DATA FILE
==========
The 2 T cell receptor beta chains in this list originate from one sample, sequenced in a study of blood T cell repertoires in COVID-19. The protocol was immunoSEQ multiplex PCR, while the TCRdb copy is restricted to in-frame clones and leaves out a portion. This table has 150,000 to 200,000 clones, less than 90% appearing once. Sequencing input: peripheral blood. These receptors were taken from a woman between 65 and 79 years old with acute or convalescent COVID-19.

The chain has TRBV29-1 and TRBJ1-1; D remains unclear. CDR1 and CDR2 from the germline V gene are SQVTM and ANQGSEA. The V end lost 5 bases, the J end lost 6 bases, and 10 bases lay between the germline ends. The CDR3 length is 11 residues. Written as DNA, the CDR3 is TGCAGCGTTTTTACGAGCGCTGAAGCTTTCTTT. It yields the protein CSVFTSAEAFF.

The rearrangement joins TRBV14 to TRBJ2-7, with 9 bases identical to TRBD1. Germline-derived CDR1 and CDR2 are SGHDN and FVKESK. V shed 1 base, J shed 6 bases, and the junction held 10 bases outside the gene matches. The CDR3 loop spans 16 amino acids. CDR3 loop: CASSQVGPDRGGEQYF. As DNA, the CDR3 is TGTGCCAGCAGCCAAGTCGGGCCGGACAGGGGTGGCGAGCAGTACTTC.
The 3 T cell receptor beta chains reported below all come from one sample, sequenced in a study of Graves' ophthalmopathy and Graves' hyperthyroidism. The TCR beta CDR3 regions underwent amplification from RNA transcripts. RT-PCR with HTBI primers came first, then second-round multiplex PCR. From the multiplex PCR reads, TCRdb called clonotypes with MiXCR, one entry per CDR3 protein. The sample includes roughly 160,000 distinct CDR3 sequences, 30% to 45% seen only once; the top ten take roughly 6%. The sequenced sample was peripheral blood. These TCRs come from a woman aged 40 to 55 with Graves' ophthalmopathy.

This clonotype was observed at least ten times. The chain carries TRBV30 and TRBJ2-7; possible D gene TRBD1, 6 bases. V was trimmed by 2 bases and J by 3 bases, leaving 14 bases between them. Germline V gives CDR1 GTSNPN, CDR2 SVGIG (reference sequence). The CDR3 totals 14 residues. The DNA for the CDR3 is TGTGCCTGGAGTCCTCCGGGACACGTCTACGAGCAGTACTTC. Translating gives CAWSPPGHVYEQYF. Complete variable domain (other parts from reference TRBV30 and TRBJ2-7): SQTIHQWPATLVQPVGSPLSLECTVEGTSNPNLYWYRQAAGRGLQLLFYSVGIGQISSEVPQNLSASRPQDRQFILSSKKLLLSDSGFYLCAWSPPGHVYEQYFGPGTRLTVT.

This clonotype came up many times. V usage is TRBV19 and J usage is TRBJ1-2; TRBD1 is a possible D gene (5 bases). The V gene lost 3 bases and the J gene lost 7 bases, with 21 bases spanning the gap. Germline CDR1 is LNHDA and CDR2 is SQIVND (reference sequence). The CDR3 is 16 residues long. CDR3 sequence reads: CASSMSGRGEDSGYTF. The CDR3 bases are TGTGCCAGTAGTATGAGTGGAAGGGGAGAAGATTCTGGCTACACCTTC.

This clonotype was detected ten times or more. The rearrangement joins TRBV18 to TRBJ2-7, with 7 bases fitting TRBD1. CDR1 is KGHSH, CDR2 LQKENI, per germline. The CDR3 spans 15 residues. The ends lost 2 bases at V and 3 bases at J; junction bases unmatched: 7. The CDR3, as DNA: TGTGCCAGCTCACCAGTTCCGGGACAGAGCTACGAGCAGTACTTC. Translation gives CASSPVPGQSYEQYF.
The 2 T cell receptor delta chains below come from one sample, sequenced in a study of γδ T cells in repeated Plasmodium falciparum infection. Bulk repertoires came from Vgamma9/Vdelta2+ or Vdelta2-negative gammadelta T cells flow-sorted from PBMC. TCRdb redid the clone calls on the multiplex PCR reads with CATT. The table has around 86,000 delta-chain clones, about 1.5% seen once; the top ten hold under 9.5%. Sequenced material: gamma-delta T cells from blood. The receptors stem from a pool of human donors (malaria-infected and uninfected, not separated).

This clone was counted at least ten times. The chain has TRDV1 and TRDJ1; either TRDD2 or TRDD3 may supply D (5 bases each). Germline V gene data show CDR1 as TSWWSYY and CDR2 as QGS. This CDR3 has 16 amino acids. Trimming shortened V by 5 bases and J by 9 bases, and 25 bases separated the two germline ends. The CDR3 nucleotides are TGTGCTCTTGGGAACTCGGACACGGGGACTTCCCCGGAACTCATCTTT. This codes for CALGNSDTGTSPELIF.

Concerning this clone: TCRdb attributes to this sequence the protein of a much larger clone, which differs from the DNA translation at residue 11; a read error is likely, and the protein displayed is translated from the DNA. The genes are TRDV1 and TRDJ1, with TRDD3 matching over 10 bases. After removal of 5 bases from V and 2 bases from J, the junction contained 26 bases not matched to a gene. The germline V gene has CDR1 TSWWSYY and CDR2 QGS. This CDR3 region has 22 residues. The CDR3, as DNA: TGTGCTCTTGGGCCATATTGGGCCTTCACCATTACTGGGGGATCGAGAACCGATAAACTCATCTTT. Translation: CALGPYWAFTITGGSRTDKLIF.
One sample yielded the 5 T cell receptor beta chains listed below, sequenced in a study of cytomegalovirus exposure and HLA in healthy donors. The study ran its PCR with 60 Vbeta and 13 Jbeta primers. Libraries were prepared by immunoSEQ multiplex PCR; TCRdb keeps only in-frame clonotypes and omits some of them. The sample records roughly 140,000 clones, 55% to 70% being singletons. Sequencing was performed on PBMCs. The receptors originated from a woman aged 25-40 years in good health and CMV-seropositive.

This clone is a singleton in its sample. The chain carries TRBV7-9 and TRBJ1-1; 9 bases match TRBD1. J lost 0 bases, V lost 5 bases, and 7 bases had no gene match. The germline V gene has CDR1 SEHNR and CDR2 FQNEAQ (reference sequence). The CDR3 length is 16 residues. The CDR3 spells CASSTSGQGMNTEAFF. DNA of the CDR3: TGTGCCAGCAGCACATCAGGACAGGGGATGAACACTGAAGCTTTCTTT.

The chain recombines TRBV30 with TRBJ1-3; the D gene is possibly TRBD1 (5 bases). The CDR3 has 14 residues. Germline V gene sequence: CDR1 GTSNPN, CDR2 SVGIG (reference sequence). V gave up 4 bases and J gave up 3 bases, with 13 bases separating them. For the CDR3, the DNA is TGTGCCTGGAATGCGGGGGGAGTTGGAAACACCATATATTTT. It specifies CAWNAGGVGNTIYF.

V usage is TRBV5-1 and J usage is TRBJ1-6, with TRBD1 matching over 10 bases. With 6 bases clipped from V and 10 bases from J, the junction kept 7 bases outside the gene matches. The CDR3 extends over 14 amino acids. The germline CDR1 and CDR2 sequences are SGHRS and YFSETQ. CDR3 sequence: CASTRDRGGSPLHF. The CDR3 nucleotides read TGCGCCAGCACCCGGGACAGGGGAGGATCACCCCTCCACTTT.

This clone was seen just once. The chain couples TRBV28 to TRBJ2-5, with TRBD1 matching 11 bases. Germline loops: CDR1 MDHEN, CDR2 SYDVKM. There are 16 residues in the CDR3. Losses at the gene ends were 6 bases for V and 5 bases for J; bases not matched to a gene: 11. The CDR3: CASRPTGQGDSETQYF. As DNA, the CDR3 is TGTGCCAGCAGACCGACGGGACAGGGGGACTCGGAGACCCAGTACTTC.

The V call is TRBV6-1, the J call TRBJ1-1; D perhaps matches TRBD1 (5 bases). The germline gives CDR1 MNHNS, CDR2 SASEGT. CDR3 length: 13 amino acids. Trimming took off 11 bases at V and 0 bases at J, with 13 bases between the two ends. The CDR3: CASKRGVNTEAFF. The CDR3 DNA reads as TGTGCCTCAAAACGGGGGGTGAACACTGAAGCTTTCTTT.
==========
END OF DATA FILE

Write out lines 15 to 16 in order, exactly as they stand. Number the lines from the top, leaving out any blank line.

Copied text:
This clone was seen just once. The chain couples TRBV28 to TRBJ2-5, with TRBD1 matching 11 bases. Germline loops: CDR1 MDHEN, CDR2 SYDVKM. There are 16 residues in the CDR3. Losses at the gene ends were 6 bases for V and 5 bases for J; bases not matched to a gene: 11. The CDR3: CASRPTGQGDSETQYF. As DNA, the CDR3 is TGTGCCAGCAGACCGACGGGACAGGGGGACTCGGAGACCCAGTACTTC.

The V call is TRBV6-1, the J call TRBJ1-1; D perhaps matches TRBD1 (5 bases). The germline gives CDR1 MNHNS, CDR2 SASEGT. CDR3 length: 13 amino acids. Trimming took off 11 bases at V and 0 bases at J, with 13 bases between the two ends. The CDR3: CASKRGVNTEAFF. The CDR3 DNA reads as TGTGCCTCAAAACGGGGGGTGAACACTGAAGCTTTCTTT.